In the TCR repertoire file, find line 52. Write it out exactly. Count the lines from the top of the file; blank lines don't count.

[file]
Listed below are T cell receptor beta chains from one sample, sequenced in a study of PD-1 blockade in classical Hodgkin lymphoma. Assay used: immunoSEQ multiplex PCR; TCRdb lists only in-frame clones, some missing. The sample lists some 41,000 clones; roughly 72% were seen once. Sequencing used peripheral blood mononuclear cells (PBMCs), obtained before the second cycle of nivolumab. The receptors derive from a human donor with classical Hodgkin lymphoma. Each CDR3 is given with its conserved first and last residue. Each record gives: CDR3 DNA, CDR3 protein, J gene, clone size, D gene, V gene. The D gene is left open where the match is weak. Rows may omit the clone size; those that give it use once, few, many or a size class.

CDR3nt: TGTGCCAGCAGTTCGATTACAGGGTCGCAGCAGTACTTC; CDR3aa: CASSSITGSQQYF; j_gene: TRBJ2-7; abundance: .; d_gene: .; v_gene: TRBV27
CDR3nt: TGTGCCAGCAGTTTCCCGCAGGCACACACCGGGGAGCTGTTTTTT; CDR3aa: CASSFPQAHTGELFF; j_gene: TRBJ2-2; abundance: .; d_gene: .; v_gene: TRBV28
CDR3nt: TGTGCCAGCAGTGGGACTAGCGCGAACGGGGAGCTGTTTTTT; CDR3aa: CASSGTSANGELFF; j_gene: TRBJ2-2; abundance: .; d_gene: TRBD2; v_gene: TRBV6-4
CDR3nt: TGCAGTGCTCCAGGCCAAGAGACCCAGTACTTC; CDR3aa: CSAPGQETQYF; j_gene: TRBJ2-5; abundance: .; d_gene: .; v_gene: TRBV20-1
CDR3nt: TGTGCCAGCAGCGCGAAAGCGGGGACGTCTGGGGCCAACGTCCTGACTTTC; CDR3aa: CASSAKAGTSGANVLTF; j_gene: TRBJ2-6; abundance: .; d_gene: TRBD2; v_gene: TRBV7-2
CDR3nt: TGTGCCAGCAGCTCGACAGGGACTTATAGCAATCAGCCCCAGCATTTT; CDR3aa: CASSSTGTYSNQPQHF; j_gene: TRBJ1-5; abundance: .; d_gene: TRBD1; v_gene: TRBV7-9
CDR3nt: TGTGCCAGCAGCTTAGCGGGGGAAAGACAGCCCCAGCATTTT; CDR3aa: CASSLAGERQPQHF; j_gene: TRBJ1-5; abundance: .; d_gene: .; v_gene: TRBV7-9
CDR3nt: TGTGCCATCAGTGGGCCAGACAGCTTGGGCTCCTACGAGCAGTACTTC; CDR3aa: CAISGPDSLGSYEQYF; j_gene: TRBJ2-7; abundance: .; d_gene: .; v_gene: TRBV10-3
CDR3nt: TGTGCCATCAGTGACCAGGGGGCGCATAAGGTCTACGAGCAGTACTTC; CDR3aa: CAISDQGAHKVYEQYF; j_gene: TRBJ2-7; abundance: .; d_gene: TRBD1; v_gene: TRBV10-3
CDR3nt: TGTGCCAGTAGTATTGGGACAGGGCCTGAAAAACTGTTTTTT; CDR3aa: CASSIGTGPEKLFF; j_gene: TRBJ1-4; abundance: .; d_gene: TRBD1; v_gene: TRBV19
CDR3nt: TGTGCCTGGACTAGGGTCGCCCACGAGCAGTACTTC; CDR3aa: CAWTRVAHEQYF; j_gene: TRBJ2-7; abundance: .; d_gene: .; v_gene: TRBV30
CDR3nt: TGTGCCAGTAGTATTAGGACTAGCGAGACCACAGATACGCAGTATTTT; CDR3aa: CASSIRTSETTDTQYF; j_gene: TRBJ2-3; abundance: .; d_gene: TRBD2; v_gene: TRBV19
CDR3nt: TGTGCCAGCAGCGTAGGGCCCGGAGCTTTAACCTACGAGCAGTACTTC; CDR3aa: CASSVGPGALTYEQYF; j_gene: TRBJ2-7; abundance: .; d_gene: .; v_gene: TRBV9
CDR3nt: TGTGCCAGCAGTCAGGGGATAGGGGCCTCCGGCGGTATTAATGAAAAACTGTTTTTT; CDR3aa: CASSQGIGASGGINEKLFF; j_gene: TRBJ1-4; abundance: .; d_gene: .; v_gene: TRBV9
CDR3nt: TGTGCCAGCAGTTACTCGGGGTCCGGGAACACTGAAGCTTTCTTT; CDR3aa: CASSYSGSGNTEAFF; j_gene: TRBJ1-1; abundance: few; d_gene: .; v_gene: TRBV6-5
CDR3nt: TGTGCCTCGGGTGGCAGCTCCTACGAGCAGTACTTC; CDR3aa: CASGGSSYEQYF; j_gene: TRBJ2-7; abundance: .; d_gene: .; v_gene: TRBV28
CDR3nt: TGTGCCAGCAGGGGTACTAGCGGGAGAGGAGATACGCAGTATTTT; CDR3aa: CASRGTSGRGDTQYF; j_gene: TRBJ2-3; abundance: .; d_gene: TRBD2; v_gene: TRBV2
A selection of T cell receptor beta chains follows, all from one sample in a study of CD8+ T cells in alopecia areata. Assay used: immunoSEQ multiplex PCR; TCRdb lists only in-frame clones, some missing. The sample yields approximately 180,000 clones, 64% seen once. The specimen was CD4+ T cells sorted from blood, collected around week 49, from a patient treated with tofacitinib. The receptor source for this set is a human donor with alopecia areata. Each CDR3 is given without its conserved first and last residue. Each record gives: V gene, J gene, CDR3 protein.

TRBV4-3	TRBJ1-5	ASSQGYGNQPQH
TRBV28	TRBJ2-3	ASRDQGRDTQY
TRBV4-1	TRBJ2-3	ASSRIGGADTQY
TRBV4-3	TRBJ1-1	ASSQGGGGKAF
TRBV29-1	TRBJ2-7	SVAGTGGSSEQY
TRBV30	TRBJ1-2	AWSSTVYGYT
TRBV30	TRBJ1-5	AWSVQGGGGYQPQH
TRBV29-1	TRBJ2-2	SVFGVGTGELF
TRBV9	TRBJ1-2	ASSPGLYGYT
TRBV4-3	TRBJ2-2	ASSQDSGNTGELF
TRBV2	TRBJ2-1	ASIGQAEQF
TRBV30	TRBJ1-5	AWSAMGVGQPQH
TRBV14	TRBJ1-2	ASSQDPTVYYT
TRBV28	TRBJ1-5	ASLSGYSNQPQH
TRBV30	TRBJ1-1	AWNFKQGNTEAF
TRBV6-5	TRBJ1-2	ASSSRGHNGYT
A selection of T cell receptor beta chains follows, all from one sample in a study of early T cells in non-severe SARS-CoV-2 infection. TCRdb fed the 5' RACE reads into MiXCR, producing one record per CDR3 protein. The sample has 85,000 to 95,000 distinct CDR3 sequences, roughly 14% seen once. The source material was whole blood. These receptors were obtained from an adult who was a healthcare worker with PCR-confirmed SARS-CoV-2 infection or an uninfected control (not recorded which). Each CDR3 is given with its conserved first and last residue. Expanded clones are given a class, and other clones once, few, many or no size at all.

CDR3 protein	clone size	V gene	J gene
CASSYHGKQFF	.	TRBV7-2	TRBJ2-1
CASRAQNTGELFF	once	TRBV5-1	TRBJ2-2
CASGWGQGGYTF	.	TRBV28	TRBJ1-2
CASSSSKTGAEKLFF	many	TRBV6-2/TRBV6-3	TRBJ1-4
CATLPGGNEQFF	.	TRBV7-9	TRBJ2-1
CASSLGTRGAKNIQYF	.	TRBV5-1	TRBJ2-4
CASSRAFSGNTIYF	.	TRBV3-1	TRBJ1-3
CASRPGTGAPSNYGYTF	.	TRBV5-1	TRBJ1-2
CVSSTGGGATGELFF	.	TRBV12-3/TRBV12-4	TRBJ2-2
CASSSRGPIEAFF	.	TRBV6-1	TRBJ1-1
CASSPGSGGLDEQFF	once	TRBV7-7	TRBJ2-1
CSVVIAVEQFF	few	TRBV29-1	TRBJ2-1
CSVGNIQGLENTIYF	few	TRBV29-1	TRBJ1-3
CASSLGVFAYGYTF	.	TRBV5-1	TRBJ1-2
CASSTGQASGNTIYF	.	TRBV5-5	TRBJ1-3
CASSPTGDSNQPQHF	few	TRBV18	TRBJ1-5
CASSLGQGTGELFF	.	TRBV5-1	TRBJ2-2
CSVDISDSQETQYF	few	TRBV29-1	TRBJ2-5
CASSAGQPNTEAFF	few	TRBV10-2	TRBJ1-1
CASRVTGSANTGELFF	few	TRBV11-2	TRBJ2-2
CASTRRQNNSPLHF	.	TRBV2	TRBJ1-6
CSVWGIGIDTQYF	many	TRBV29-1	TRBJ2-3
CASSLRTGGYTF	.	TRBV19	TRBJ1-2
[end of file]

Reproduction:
CASSTGQASGNTIYF	.	TRBV5-5	TRBJ1-3